Top 10 US Cities with Biggest Obesity Problems

March 29th 2016
Meghan Ross, Senior Associate Editor

Is obesity a big issue in your area?

Is obesity a big issue in your area?

Nurse practitioners and physician assistants working at retail clinics in communities where obesity is ubiquitous may want to consider implementing enhanced weight-loss programs or delicately broaching the subject with their patients. By doing so, retail clinicians can help lower the growing medical care costs related to obesity.

Bloombergrecently reported that in 2010, obesity raised health care costs by $315.8 billion, or around $3508 per obese patient. Back in 2005, expenses were within the $213 billion range after adjusting for inflation. Obesity-related costs include medical appointments, hospital stays, prescription drugs, and home health care.

Here are the 10 metro areas that currently need the most help with lowering patients’ weight, according to WalletHub:

Rank

Metro Area

Score

Weight-Related Health Problems Rank

1

Memphis, TN

76.97

2

2

Shreveport-Bossier City, LA

75.24

1

3

Indianapolis, IN

73.88

25

4

Jackson, MS

73.75

3

5

New Orleans, LA

72.94

4

6

Chattanooga, TN

72.31

6

7

Mobile, AL

72.26

8

8

San Antonio, TX

71.26

42

9

Greenville, SC

71.24

17

10

Little Rock, AR

70.89

15

There are a number of ways nurse practitioners and physician assistants in these areas can help their patients lose weight.

First things first, retail clinicians can help patients set achievable goals and expectations. Guidelines recommend patients lose 5% to 10% of their body weight in the first 6 months, but if patients are struggling to meet this goal, reassure them that even a 3% to 5% weight loss has shown clinical benefit. Women should shoot for 1200 to 1500 calories daily if they want to lose weight, while men should aim for 1500 to 1800 calories daily.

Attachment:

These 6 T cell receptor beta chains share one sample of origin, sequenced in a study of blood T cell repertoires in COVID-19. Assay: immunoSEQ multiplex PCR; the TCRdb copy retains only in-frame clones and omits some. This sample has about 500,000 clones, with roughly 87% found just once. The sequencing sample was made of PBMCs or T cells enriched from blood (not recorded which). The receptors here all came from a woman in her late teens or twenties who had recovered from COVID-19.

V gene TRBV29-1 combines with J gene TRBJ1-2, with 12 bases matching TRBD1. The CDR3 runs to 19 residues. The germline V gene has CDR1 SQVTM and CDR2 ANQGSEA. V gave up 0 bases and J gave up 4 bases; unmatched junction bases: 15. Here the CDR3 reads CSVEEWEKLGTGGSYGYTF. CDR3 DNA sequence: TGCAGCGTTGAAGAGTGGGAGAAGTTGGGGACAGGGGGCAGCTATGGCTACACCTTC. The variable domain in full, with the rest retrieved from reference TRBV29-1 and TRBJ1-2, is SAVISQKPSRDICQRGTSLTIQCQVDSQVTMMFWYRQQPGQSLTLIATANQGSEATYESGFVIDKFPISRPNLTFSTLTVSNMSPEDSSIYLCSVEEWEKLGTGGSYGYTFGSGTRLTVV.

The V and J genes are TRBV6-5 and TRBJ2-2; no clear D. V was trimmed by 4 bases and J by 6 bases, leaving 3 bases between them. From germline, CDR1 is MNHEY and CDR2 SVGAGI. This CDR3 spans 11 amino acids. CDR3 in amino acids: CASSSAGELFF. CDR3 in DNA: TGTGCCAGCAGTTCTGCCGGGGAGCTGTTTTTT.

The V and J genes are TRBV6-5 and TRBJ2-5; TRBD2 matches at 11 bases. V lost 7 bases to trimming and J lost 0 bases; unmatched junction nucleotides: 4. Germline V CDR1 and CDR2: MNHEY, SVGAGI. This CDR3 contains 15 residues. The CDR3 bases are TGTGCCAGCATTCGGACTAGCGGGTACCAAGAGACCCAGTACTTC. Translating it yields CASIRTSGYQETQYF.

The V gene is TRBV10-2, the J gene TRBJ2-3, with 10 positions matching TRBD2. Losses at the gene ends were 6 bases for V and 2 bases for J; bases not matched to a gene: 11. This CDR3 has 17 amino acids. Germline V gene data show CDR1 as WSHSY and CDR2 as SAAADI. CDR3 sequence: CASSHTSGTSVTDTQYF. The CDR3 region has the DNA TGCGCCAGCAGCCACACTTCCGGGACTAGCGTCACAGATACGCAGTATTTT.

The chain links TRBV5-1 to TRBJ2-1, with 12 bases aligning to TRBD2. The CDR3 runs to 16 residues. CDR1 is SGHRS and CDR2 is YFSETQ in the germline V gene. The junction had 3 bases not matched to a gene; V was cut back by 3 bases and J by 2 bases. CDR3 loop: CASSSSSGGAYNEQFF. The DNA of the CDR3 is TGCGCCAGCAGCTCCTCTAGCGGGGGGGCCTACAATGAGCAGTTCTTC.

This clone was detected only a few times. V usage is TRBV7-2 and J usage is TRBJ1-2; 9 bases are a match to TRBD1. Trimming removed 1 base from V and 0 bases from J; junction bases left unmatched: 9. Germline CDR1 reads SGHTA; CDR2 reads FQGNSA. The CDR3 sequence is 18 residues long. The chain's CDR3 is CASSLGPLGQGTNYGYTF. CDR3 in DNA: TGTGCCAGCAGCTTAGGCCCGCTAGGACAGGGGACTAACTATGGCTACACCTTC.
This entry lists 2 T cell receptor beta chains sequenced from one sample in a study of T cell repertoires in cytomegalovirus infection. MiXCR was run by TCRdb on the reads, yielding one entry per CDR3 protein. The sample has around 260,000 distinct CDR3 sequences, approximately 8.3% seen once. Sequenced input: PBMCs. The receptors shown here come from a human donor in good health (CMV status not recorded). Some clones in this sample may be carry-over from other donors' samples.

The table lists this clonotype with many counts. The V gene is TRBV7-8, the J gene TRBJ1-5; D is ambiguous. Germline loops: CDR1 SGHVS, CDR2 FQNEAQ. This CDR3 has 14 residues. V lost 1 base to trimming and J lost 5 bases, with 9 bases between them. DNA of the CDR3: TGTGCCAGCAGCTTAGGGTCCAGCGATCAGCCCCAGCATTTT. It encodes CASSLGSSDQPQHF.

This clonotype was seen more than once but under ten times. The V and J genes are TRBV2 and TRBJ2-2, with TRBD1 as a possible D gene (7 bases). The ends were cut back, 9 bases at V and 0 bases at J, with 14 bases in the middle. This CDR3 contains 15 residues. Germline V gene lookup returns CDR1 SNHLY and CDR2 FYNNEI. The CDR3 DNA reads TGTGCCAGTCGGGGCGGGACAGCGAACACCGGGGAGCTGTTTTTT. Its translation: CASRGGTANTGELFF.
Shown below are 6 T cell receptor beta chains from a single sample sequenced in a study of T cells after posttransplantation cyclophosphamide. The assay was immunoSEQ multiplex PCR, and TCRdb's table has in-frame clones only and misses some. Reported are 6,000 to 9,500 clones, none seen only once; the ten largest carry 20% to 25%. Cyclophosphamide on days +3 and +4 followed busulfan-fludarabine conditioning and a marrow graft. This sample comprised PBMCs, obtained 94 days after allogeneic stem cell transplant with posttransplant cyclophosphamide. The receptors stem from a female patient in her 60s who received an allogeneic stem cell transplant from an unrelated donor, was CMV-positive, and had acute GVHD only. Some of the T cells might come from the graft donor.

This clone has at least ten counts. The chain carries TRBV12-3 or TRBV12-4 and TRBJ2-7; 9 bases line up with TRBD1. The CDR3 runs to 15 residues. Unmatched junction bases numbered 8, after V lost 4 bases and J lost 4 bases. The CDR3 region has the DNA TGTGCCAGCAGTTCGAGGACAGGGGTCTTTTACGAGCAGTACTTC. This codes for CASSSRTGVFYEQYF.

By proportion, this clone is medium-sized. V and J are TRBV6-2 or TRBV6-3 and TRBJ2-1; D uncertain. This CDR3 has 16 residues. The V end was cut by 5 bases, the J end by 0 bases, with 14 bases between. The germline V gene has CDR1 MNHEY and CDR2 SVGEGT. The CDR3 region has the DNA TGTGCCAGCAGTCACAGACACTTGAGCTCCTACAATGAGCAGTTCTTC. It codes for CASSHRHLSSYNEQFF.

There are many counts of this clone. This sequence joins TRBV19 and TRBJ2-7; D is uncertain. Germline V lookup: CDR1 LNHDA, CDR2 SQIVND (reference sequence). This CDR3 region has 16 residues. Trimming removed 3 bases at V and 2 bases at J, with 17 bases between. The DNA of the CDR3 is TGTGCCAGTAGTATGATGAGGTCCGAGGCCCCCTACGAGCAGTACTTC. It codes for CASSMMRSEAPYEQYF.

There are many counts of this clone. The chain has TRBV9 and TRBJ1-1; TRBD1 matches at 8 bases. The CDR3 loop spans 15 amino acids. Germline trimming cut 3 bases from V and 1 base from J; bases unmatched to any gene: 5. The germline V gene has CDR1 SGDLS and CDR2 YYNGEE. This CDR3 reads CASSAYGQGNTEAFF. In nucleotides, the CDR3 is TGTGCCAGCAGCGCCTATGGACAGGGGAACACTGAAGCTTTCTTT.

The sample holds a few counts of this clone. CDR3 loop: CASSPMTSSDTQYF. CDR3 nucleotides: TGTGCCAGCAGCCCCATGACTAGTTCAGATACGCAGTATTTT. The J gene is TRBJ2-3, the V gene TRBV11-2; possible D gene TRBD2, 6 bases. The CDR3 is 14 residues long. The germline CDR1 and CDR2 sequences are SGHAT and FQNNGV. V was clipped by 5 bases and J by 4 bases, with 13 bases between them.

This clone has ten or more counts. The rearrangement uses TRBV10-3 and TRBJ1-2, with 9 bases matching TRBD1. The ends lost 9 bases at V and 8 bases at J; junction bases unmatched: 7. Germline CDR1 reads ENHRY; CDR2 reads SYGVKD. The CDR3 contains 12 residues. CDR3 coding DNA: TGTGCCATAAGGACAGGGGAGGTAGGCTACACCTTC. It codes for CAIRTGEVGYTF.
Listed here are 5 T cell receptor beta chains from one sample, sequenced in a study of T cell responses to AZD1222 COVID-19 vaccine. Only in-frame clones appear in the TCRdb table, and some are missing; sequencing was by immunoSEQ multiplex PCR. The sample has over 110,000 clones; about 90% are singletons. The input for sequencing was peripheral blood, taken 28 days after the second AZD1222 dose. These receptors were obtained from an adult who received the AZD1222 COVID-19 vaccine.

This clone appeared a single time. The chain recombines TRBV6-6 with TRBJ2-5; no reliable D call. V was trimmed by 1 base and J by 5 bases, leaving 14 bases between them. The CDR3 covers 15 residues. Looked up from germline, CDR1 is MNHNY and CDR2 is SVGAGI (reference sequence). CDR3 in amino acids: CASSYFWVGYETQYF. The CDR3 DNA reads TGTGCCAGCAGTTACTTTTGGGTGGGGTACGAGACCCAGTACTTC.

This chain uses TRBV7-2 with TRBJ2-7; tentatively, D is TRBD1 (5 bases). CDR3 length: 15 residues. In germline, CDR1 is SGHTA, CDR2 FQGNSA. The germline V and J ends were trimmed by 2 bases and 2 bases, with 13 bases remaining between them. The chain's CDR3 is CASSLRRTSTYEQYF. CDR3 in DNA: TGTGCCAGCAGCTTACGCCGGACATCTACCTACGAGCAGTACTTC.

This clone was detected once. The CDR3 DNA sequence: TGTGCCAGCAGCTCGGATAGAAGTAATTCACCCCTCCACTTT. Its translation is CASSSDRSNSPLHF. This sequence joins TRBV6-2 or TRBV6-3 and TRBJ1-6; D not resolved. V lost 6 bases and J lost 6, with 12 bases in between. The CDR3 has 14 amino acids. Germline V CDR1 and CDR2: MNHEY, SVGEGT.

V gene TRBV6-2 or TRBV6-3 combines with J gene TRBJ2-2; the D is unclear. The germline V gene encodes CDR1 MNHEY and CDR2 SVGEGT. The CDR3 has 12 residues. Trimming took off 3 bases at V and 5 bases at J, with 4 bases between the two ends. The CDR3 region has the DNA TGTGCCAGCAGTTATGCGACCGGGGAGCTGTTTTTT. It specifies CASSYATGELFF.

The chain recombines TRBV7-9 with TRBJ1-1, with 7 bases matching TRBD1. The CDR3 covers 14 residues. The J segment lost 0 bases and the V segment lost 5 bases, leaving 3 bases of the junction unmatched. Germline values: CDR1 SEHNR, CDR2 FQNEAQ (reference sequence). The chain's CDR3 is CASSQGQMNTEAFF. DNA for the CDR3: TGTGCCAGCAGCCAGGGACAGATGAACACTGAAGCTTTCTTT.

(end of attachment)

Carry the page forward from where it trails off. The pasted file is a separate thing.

In addition, some relatively easy steps that patients can take include reducing their intake of soda and juice, which can pack a considerable amount of liquid calories, and parking their car far away from their destination so that they can include more physical activity into their day. Food diaries can also help patients keep themselves accountable for what they consume, as well as help maintain a consistent eating pattern from weekdays through weekends.

To create its rankings, WalletHub looked at 100 of the most populated metro areas and examining more than a dozen factors, such as the number of obese and overweight patients, percentage of physically inactive adults, and percentage of adults who consume fewer than 1 serving of fruit or vegetables per day.

Broken down just by the highest percentage of overweight adults, WalletHub said Anchorage, Arkansas; Asheville, North Carolina; and Bridgeport-Stamford-Norwalk, Connecticut were the top 3 areas.

Based solely on the highest percentages of obese adults, Memphis, Tennessee; Baton Rouge, Louisiana; and Jackson, Mississippi were the 3 most problematic areas. Memphis also had the highest percentage of physically inactive adults, as well.

Dayton, Ohio, was the area with the highest percentage of adults with high cholesterol. Meanwhile, Canton-Massillon, Ohio, had the highest percentage of diabetic adults, and Mobile, Alabama, had the highest number of adults with high blood pressure.

There was a 4-way tie for the highest percentage of adults who consume fewer than 1 serving of fruit and vegetables per day: New Orleans-Metairie, Louisiana; Baton Rouge, Louisiana; Lafayette, Louisiana; and Shreveport-Bossier City, Louisiana.

WalletHub used data from the US Centers for Disease Control and Prevention, county health rankings, the US Department of Agriculture Economic Research Service, the Child and Adolescent Health Measurement Initiative, and its own research to create these rankings.

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